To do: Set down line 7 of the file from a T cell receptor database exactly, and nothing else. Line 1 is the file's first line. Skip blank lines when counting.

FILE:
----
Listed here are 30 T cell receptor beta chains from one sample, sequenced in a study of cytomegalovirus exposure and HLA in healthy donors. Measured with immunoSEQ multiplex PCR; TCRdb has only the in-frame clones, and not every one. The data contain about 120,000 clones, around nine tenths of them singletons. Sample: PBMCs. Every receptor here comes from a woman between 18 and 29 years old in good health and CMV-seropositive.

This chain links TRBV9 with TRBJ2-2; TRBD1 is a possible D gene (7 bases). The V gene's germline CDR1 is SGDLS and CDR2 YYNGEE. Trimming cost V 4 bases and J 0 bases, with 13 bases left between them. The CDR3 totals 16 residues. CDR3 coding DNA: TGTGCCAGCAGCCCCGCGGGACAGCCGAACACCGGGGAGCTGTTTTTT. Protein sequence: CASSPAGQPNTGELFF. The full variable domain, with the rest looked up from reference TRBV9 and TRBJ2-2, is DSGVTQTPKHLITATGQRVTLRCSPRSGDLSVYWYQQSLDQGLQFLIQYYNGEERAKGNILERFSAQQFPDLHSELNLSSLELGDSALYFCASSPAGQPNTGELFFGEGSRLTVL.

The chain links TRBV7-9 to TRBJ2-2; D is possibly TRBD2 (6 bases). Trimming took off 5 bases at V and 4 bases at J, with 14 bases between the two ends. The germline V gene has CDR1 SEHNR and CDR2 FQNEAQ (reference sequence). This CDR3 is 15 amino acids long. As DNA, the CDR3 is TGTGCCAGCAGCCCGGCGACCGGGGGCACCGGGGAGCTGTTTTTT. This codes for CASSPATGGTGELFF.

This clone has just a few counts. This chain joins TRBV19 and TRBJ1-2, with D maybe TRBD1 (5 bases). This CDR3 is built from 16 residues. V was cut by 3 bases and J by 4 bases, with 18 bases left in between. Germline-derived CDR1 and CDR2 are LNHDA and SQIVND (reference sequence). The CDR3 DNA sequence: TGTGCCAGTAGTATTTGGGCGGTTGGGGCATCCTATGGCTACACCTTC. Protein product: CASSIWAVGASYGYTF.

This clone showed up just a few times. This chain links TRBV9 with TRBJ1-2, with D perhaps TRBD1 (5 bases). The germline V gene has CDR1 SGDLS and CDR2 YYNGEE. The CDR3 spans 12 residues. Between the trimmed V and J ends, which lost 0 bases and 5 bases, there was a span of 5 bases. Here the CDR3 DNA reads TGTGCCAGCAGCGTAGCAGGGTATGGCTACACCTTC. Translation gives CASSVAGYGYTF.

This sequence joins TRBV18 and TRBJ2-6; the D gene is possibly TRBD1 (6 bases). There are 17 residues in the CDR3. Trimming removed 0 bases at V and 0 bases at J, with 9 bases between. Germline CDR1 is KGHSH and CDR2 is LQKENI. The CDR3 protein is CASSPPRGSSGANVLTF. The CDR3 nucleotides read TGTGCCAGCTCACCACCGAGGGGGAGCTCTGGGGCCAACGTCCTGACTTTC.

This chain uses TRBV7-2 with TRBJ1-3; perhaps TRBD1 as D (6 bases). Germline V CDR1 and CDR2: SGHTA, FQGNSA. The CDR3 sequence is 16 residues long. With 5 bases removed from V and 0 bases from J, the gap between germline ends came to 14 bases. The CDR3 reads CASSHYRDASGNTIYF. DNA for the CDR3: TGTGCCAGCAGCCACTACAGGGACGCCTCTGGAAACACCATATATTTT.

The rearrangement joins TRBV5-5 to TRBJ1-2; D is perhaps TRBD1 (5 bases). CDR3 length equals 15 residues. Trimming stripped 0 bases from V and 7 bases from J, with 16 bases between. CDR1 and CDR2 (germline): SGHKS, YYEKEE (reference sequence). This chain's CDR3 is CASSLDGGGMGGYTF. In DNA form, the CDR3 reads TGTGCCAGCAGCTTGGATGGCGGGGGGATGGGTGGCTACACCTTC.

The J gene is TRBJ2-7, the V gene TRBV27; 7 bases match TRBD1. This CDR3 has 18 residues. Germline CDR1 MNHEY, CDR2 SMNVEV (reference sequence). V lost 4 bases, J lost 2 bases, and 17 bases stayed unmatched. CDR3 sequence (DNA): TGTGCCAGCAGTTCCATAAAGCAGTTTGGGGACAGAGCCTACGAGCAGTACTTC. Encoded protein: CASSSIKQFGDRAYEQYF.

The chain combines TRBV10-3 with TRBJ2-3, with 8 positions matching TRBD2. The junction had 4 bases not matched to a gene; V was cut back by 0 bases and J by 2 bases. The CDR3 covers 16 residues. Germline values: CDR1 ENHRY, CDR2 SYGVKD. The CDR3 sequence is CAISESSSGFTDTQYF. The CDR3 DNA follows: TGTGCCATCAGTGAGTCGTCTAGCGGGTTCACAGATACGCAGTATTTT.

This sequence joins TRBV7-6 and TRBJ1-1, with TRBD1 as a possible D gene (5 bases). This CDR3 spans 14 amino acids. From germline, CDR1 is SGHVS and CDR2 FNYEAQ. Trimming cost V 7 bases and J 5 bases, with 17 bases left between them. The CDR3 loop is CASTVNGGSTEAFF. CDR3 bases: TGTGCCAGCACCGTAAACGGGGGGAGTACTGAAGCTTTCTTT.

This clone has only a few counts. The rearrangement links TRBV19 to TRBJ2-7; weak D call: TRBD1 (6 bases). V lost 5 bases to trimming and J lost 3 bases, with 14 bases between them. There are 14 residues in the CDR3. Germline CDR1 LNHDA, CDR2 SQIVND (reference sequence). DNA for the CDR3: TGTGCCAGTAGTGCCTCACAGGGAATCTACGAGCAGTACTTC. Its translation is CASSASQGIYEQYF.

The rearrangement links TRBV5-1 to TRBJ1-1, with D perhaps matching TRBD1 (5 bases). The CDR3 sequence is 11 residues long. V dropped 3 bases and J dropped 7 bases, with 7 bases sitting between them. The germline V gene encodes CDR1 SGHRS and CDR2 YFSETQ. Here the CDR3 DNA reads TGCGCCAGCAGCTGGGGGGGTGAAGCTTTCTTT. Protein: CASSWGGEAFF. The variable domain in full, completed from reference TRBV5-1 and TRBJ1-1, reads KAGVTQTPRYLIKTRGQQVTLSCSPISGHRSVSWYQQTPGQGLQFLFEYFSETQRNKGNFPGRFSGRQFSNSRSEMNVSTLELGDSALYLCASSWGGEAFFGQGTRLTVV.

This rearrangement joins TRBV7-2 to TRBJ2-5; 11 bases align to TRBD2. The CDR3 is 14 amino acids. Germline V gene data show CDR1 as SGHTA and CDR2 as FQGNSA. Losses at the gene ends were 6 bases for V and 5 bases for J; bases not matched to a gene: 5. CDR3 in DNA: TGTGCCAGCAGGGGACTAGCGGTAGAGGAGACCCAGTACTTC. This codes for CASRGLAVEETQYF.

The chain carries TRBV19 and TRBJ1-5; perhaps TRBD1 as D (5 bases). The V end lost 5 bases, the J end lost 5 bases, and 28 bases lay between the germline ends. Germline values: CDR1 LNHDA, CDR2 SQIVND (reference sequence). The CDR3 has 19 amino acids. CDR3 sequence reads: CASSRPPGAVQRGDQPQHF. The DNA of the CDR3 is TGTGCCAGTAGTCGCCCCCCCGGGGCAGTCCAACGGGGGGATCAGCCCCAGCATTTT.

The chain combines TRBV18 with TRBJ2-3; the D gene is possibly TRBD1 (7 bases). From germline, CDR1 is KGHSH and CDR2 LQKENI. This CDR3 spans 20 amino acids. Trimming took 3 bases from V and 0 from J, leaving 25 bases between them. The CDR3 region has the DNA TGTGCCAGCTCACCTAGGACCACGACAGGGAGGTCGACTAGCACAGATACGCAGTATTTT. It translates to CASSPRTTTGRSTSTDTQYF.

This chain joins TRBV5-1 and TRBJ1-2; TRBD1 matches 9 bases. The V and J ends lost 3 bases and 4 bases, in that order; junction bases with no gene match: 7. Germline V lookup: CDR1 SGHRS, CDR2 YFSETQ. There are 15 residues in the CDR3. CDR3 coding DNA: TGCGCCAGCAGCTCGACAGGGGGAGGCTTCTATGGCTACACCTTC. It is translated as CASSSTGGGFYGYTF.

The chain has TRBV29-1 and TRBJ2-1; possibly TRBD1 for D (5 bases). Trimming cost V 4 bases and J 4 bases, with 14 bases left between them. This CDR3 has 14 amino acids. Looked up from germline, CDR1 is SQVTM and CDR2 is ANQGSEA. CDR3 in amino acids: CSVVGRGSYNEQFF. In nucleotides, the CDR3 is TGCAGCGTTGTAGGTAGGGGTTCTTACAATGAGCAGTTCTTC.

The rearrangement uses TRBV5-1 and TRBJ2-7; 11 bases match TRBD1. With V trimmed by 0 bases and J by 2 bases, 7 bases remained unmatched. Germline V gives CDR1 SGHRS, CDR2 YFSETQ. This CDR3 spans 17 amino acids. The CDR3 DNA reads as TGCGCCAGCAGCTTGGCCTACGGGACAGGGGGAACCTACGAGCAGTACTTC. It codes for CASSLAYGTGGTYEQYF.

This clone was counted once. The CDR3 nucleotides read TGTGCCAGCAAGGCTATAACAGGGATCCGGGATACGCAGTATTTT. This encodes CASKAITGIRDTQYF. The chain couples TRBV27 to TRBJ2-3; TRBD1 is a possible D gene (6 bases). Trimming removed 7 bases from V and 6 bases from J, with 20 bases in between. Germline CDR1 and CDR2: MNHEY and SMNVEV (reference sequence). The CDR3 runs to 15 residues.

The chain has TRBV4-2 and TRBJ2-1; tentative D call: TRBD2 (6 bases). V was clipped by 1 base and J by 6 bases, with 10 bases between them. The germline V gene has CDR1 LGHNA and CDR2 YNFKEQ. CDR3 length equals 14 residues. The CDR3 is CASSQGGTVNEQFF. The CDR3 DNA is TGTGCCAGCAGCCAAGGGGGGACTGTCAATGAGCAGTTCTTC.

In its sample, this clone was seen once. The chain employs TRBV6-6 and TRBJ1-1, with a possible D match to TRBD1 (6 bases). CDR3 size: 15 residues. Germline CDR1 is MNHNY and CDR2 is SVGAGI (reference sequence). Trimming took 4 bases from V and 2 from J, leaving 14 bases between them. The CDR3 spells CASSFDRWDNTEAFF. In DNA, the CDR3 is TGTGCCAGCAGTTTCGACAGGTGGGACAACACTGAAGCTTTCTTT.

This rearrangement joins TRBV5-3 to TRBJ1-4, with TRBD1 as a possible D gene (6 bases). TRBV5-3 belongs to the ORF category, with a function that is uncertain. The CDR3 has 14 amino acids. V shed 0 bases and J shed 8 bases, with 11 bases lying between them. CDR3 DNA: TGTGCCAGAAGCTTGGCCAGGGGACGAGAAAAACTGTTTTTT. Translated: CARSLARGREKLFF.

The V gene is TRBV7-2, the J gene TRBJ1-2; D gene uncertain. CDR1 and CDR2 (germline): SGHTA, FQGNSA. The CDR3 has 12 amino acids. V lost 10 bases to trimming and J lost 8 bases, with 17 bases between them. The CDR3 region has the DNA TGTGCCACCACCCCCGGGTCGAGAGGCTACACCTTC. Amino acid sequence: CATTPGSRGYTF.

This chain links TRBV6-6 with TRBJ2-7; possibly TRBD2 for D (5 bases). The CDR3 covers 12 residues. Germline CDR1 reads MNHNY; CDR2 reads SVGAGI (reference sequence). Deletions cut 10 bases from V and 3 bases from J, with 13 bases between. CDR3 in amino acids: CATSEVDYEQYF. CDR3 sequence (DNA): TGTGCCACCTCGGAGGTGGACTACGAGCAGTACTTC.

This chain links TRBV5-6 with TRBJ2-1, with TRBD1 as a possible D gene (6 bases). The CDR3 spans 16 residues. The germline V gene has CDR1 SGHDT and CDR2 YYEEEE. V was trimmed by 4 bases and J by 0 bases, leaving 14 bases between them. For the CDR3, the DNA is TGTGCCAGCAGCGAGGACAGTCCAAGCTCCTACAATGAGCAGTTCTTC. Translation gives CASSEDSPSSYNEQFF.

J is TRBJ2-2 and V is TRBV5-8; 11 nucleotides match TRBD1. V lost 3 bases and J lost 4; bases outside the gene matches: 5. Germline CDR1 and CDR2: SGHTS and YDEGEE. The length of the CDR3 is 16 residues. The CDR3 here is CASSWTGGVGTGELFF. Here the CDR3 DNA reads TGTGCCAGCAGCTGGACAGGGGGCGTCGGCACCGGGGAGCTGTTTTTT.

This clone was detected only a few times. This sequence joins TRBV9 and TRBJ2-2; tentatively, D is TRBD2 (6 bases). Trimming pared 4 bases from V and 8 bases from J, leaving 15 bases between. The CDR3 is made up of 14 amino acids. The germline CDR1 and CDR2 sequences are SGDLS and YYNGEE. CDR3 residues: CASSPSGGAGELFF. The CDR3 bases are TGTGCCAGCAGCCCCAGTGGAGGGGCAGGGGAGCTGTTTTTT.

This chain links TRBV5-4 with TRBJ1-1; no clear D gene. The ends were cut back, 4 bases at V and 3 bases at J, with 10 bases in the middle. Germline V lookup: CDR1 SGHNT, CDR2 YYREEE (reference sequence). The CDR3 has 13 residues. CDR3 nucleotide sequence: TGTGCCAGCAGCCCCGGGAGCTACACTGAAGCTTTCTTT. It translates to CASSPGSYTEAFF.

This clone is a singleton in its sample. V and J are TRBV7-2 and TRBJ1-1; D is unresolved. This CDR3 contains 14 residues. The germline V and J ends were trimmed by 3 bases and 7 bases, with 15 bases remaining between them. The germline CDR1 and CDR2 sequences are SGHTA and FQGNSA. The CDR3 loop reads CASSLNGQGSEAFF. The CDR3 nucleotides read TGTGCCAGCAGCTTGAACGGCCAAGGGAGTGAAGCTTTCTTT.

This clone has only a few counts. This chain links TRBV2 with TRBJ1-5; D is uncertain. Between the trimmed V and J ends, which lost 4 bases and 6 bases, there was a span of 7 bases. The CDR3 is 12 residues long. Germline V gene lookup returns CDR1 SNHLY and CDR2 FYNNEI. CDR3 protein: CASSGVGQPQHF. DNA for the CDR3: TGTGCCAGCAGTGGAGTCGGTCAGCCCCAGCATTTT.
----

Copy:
This chain uses TRBV7-2 with TRBJ1-3; perhaps TRBD1 as D (6 bases). Germline V CDR1 and CDR2: SGHTA, FQGNSA. The CDR3 sequence is 16 residues long. With 5 bases removed from V and 0 bases from J, the gap between germline ends came to 14 bases. The CDR3 reads CASSHYRDASGNTIYF. DNA for the CDR3: TGTGCCAGCAGCCACTACAGGGACGCCTCTGGAAACACCATATATTTT.